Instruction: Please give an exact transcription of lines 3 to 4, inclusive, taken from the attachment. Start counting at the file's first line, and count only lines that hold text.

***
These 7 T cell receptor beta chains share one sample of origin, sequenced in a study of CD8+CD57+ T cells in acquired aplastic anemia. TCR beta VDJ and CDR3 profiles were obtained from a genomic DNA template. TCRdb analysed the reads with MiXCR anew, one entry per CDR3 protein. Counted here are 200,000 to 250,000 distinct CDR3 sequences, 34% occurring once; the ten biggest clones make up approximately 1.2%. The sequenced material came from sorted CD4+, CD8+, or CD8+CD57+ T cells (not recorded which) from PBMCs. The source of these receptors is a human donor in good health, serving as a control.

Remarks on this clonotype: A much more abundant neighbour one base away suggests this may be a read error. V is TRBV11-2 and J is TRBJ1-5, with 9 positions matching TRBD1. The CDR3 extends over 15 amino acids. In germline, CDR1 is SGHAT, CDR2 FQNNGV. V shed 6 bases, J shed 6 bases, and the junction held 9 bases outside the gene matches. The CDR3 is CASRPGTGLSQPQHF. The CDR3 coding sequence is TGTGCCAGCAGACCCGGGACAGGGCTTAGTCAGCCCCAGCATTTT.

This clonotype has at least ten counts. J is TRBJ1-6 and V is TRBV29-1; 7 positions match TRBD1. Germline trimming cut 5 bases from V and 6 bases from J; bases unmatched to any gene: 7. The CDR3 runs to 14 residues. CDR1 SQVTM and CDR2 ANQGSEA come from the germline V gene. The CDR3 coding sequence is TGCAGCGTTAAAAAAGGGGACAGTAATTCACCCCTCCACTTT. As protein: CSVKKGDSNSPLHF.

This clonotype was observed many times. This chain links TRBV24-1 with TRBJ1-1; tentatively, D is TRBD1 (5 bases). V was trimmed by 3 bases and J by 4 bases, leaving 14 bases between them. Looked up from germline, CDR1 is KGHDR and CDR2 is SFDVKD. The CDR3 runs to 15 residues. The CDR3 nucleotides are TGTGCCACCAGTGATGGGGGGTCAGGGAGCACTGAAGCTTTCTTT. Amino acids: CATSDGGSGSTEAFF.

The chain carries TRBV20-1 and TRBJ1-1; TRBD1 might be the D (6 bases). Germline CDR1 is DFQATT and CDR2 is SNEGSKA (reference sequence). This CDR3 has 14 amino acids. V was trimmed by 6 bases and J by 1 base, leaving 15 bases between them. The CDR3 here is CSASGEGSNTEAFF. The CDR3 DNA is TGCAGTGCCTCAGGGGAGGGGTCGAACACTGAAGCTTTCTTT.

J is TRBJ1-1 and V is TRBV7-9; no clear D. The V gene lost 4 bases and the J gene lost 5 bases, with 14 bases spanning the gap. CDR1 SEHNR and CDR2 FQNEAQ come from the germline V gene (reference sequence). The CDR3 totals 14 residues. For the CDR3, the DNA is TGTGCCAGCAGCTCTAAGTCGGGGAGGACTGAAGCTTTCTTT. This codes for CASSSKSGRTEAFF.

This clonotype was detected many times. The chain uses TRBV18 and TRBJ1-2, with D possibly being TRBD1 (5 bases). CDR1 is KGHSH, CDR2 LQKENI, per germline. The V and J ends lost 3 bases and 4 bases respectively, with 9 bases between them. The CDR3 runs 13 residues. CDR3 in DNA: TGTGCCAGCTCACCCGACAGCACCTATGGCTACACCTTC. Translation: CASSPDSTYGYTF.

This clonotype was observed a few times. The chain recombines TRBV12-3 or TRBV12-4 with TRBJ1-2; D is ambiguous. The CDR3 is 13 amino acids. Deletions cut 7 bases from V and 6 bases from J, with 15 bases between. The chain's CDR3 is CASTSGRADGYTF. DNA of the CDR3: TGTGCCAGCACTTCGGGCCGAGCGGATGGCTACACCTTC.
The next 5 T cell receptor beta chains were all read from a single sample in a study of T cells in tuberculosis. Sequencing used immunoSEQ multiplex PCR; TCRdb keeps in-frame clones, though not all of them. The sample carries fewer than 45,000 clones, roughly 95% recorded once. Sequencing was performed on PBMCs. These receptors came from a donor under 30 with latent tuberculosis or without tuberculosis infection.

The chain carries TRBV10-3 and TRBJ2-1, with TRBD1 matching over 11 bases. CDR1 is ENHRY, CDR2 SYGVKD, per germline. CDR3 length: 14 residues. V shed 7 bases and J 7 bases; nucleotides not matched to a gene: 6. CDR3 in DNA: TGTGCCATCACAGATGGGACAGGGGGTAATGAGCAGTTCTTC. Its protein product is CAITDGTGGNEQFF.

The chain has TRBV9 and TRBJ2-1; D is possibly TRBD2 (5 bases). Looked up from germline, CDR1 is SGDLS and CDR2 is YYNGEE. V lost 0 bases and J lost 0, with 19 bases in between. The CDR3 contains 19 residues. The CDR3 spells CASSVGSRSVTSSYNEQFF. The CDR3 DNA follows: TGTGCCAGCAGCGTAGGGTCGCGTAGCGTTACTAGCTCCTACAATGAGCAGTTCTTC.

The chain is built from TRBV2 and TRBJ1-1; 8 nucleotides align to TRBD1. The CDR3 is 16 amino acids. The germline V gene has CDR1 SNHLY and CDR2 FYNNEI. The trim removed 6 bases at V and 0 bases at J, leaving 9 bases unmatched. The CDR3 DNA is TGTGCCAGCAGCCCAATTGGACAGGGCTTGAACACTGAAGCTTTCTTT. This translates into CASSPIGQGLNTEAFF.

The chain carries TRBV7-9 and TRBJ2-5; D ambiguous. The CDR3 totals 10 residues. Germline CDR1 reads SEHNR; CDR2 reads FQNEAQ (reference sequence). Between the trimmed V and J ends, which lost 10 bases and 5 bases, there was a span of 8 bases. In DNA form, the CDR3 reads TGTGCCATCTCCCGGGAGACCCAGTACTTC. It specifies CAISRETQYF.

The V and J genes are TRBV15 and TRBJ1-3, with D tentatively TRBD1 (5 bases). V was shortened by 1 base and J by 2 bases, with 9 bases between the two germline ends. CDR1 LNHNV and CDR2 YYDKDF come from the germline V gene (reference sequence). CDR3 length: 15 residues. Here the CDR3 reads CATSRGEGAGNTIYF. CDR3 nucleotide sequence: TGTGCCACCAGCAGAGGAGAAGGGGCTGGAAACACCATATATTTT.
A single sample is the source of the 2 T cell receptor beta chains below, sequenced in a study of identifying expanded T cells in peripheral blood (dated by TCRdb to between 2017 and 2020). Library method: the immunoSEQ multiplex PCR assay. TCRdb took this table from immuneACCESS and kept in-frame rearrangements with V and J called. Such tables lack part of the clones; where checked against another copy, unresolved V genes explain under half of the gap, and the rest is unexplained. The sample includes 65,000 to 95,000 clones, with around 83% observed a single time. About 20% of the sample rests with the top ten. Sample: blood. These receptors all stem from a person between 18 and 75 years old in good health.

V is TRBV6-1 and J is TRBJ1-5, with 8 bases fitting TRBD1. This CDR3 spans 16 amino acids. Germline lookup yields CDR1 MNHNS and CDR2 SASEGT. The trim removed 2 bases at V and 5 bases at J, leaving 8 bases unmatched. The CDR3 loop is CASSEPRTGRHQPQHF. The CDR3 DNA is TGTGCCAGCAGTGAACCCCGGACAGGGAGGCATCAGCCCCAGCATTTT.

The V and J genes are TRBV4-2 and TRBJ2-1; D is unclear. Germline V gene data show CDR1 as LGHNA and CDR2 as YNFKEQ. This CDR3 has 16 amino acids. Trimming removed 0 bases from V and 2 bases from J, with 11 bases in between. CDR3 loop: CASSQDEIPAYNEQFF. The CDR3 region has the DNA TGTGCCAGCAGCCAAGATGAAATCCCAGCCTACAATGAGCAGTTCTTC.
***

This clonotype has at least ten counts. J is TRBJ1-6 and V is TRBV29-1; 7 positions match TRBD1. Germline trimming cut 5 bases from V and 6 bases from J; bases unmatched to any gene: 7. The CDR3 runs to 14 residues. CDR1 SQVTM and CDR2 ANQGSEA come from the germline V gene. The CDR3 coding sequence is TGCAGCGTTAAAAAAGGGGACAGTAATTCACCCCTCCACTTT. As protein: CSVKKGDSNSPLHF.

This clonotype was observed many times. This chain links TRBV24-1 with TRBJ1-1; tentatively, D is TRBD1 (5 bases). V was trimmed by 3 bases and J by 4 bases, leaving 14 bases between them. Looked up from germline, CDR1 is KGHDR and CDR2 is SFDVKD. The CDR3 runs to 15 residues. The CDR3 nucleotides are TGTGCCACCAGTGATGGGGGGTCAGGGAGCACTGAAGCTTTCTTT. Amino acids: CATSDGGSGSTEAFF.